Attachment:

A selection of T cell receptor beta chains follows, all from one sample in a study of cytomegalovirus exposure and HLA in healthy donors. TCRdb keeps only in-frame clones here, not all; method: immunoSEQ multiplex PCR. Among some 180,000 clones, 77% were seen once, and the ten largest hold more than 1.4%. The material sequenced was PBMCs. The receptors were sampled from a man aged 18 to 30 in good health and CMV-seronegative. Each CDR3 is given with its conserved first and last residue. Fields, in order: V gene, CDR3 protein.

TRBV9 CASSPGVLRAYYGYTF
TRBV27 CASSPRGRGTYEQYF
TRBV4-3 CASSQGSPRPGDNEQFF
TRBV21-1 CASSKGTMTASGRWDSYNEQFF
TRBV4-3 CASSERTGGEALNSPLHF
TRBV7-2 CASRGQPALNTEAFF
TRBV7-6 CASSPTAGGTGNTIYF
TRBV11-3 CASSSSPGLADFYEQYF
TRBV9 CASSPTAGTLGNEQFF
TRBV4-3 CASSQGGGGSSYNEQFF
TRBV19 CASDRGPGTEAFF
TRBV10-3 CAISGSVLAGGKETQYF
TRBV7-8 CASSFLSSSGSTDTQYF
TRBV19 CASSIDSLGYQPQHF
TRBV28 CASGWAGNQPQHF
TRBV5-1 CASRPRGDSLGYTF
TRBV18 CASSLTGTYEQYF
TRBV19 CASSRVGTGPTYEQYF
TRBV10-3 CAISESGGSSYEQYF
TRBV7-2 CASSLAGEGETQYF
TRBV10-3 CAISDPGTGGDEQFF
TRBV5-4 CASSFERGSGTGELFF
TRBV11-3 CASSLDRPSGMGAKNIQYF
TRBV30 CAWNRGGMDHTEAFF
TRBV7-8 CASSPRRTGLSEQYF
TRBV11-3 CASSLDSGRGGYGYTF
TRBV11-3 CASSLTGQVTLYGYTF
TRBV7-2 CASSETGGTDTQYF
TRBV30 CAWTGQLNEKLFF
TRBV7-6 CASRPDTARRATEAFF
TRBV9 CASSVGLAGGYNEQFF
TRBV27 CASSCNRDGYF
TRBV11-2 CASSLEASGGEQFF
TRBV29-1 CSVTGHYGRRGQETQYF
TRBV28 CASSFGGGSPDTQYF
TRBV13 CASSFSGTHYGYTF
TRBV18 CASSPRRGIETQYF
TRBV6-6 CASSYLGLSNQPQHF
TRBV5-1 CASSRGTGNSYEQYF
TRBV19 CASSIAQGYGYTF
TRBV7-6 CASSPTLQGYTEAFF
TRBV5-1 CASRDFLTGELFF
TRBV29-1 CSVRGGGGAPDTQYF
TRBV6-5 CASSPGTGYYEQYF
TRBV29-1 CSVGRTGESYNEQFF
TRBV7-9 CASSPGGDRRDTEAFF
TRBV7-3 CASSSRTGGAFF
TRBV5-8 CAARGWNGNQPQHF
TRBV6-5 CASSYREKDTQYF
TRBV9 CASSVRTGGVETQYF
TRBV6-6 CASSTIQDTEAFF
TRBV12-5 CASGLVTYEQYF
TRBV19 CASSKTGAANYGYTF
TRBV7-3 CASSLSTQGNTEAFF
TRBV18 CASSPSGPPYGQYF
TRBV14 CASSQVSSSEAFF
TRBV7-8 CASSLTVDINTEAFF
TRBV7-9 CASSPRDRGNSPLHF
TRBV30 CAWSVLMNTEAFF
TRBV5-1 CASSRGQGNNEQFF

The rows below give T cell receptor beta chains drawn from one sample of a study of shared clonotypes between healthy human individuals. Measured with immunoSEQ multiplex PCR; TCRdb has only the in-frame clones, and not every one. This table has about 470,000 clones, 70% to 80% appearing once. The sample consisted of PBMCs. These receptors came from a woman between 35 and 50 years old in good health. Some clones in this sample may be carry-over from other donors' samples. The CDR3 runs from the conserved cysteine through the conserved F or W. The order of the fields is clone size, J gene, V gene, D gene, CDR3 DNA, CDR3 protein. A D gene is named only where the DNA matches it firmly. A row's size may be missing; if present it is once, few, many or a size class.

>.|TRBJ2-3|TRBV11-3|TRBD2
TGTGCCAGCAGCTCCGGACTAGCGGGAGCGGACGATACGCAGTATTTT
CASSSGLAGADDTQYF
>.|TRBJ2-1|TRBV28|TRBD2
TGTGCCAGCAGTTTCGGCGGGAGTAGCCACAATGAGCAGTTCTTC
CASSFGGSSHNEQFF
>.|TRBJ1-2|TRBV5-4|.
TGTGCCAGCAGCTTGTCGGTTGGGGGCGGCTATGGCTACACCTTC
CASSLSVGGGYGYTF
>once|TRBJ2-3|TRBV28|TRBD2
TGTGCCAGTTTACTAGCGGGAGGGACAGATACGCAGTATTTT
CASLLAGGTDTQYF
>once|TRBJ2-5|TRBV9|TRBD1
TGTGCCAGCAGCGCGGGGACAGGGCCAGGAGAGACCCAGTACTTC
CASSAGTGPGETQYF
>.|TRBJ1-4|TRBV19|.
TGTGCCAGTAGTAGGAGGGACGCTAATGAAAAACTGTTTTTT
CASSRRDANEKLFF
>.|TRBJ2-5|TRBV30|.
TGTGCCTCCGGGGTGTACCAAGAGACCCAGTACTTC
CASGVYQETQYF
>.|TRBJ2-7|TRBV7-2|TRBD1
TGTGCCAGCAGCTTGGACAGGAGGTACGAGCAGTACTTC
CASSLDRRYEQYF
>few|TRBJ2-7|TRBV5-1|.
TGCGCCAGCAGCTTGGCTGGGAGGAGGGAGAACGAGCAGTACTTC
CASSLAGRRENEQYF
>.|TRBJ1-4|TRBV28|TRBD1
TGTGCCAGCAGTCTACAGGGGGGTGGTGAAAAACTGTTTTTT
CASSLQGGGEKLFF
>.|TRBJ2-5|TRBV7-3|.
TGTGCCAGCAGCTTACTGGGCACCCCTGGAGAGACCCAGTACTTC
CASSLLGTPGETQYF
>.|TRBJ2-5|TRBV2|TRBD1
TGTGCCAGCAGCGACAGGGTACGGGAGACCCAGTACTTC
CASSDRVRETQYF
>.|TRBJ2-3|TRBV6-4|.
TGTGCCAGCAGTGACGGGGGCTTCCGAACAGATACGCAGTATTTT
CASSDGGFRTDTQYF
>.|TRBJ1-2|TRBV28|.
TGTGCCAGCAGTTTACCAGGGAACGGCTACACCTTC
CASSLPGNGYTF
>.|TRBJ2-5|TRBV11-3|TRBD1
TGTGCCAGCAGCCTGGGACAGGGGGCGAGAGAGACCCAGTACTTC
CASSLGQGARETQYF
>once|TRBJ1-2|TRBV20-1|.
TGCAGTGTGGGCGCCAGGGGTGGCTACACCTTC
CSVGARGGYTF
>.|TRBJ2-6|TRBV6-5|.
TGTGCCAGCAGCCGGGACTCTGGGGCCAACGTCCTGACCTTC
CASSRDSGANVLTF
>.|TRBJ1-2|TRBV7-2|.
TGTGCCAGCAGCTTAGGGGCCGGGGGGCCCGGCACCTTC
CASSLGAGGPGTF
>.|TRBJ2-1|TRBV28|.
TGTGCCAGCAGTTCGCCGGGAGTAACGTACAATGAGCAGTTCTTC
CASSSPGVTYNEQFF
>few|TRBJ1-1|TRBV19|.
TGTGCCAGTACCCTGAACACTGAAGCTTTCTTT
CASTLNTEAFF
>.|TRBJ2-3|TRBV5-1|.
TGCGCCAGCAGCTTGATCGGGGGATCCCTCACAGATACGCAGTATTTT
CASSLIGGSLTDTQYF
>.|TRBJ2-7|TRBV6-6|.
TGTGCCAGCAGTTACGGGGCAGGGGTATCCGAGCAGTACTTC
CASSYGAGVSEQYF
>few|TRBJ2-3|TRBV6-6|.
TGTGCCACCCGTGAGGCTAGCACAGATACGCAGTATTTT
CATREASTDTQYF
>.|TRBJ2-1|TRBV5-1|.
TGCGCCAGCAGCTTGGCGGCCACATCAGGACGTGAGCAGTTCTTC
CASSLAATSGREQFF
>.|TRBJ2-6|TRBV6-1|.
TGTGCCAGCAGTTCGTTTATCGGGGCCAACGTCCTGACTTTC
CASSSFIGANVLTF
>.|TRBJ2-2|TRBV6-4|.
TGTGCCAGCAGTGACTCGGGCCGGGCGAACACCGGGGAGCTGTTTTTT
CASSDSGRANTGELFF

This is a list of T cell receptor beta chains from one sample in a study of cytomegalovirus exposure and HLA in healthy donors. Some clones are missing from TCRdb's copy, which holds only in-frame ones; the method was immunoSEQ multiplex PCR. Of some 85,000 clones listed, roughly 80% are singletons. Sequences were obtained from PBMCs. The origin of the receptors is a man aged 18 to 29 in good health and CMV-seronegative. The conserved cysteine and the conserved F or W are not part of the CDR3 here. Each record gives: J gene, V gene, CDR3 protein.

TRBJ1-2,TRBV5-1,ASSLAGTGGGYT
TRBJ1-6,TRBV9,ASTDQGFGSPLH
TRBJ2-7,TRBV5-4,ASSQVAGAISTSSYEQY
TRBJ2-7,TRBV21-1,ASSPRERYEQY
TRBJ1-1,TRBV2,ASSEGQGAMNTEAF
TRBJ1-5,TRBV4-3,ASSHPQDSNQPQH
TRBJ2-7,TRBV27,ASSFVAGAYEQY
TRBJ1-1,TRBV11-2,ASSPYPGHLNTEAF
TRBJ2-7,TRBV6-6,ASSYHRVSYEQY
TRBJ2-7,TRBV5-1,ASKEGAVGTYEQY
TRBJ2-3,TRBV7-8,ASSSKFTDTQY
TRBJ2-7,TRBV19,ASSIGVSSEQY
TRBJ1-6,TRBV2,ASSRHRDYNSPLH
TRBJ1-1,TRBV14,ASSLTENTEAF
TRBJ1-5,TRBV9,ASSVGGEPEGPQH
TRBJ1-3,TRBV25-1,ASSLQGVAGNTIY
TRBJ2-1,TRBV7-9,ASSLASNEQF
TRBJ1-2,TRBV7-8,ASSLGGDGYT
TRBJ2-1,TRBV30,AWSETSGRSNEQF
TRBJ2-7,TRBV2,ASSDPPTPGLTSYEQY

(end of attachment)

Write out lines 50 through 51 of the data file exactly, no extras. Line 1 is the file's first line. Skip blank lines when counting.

TRBV6-5 CASSYREKDTQYF
TRBV9 CASSVRTGGVETQYF